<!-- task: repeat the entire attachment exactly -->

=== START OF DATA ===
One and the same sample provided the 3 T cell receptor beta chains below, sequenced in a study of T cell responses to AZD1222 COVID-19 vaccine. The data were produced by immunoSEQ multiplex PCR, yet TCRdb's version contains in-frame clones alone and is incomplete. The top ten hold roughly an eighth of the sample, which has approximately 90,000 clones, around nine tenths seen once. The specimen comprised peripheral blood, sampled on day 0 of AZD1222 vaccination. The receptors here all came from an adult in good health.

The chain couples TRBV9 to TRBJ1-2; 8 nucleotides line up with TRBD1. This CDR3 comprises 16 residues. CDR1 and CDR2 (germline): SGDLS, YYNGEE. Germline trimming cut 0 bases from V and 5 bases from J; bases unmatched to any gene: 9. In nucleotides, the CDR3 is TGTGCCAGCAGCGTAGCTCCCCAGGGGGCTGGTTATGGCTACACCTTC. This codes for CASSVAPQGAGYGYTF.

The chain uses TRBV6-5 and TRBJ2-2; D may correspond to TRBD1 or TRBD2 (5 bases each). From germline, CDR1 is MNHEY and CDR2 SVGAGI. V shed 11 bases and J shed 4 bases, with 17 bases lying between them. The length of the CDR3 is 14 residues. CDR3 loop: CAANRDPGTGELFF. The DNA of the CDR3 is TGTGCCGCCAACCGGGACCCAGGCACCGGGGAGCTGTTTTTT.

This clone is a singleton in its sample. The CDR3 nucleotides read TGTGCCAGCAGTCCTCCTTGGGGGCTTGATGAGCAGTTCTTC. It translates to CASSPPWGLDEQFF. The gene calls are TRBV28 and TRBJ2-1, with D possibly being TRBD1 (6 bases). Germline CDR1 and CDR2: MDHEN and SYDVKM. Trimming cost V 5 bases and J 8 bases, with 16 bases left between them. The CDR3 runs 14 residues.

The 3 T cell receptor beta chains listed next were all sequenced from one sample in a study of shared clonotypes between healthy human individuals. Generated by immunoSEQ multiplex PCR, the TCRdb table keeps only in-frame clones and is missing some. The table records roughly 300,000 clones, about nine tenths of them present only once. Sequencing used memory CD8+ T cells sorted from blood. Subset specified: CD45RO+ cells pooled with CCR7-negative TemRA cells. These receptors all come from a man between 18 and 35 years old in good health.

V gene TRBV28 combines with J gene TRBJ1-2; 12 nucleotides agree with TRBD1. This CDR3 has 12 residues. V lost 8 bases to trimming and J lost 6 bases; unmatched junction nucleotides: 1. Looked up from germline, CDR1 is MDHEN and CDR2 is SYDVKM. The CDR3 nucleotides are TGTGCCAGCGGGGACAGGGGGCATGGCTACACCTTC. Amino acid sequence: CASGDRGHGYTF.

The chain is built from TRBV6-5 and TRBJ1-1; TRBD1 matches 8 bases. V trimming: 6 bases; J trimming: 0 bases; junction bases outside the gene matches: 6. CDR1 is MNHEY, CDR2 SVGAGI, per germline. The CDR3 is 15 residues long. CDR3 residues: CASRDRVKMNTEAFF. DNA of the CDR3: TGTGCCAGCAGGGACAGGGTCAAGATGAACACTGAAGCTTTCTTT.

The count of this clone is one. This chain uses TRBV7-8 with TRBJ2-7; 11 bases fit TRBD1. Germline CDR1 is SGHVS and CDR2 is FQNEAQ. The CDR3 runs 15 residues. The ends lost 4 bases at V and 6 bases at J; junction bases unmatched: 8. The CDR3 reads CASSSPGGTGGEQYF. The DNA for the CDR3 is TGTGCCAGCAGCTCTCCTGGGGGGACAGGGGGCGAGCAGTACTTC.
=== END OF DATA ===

One and the same sample provided the 3 T cell receptor beta chains below, sequenced in a study of T cell responses to AZD1222 COVID-19 vaccine. The data were produced by immunoSEQ multiplex PCR, yet TCRdb's version contains in-frame clones alone and is incomplete. The top ten hold roughly an eighth of the sample, which has approximately 90,000 clones, around nine tenths seen once. The specimen comprised peripheral blood, sampled on day 0 of AZD1222 vaccination. The receptors here all came from an adult in good health.

The chain couples TRBV9 to TRBJ1-2; 8 nucleotides line up with TRBD1. This CDR3 comprises 16 residues. CDR1 and CDR2 (germline): SGDLS, YYNGEE. Germline trimming cut 0 bases from V and 5 bases from J; bases unmatched to any gene: 9. In nucleotides, the CDR3 is TGTGCCAGCAGCGTAGCTCCCCAGGGGGCTGGTTATGGCTACACCTTC. This codes for CASSVAPQGAGYGYTF.

The chain uses TRBV6-5 and TRBJ2-2; D may correspond to TRBD1 or TRBD2 (5 bases each). From germline, CDR1 is MNHEY and CDR2 SVGAGI. V shed 11 bases and J shed 4 bases, with 17 bases lying between them. The length of the CDR3 is 14 residues. CDR3 loop: CAANRDPGTGELFF. The DNA of the CDR3 is TGTGCCGCCAACCGGGACCCAGGCACCGGGGAGCTGTTTTTT.

This clone is a singleton in its sample. The CDR3 nucleotides read TGTGCCAGCAGTCCTCCTTGGGGGCTTGATGAGCAGTTCTTC. It translates to CASSPPWGLDEQFF. The gene calls are TRBV28 and TRBJ2-1, with D possibly being TRBD1 (6 bases). Germline CDR1 and CDR2: MDHEN and SYDVKM. Trimming cost V 5 bases and J 8 bases, with 16 bases left between them. The CDR3 runs 14 residues.

The 3 T cell receptor beta chains listed next were all sequenced from one sample in a study of shared clonotypes between healthy human individuals. Generated by immunoSEQ multiplex PCR, the TCRdb table keeps only in-frame clones and is missing some. The table records roughly 300,000 clones, about nine tenths of them present only once. Sequencing used memory CD8+ T cells sorted from blood. Subset specified: CD45RO+ cells pooled with CCR7-negative TemRA cells. These receptors all come from a man between 18 and 35 years old in good health.

V gene TRBV28 combines with J gene TRBJ1-2; 12 nucleotides agree with TRBD1. This CDR3 has 12 residues. V lost 8 bases to trimming and J lost 6 bases; unmatched junction nucleotides: 1. Looked up from germline, CDR1 is MDHEN and CDR2 is SYDVKM. The CDR3 nucleotides are TGTGCCAGCGGGGACAGGGGGCATGGCTACACCTTC. Amino acid sequence: CASGDRGHGYTF.

The chain is built from TRBV6-5 and TRBJ1-1; TRBD1 matches 8 bases. V trimming: 6 bases; J trimming: 0 bases; junction bases outside the gene matches: 6. CDR1 is MNHEY, CDR2 SVGAGI, per germline. The CDR3 is 15 residues long. CDR3 residues: CASRDRVKMNTEAFF. DNA of the CDR3: TGTGCCAGCAGGGACAGGGTCAAGATGAACACTGAAGCTTTCTTT.

The count of this clone is one. This chain uses TRBV7-8 with TRBJ2-7; 11 bases fit TRBD1. Germline CDR1 is SGHVS and CDR2 is FQNEAQ. The CDR3 runs 15 residues. The ends lost 4 bases at V and 6 bases at J; junction bases unmatched: 8. The CDR3 reads CASSSPGGTGGEQYF. The DNA for the CDR3 is TGTGCCAGCAGCTCTCCTGGGGGGACAGGGGGCGAGCAGTACTTC.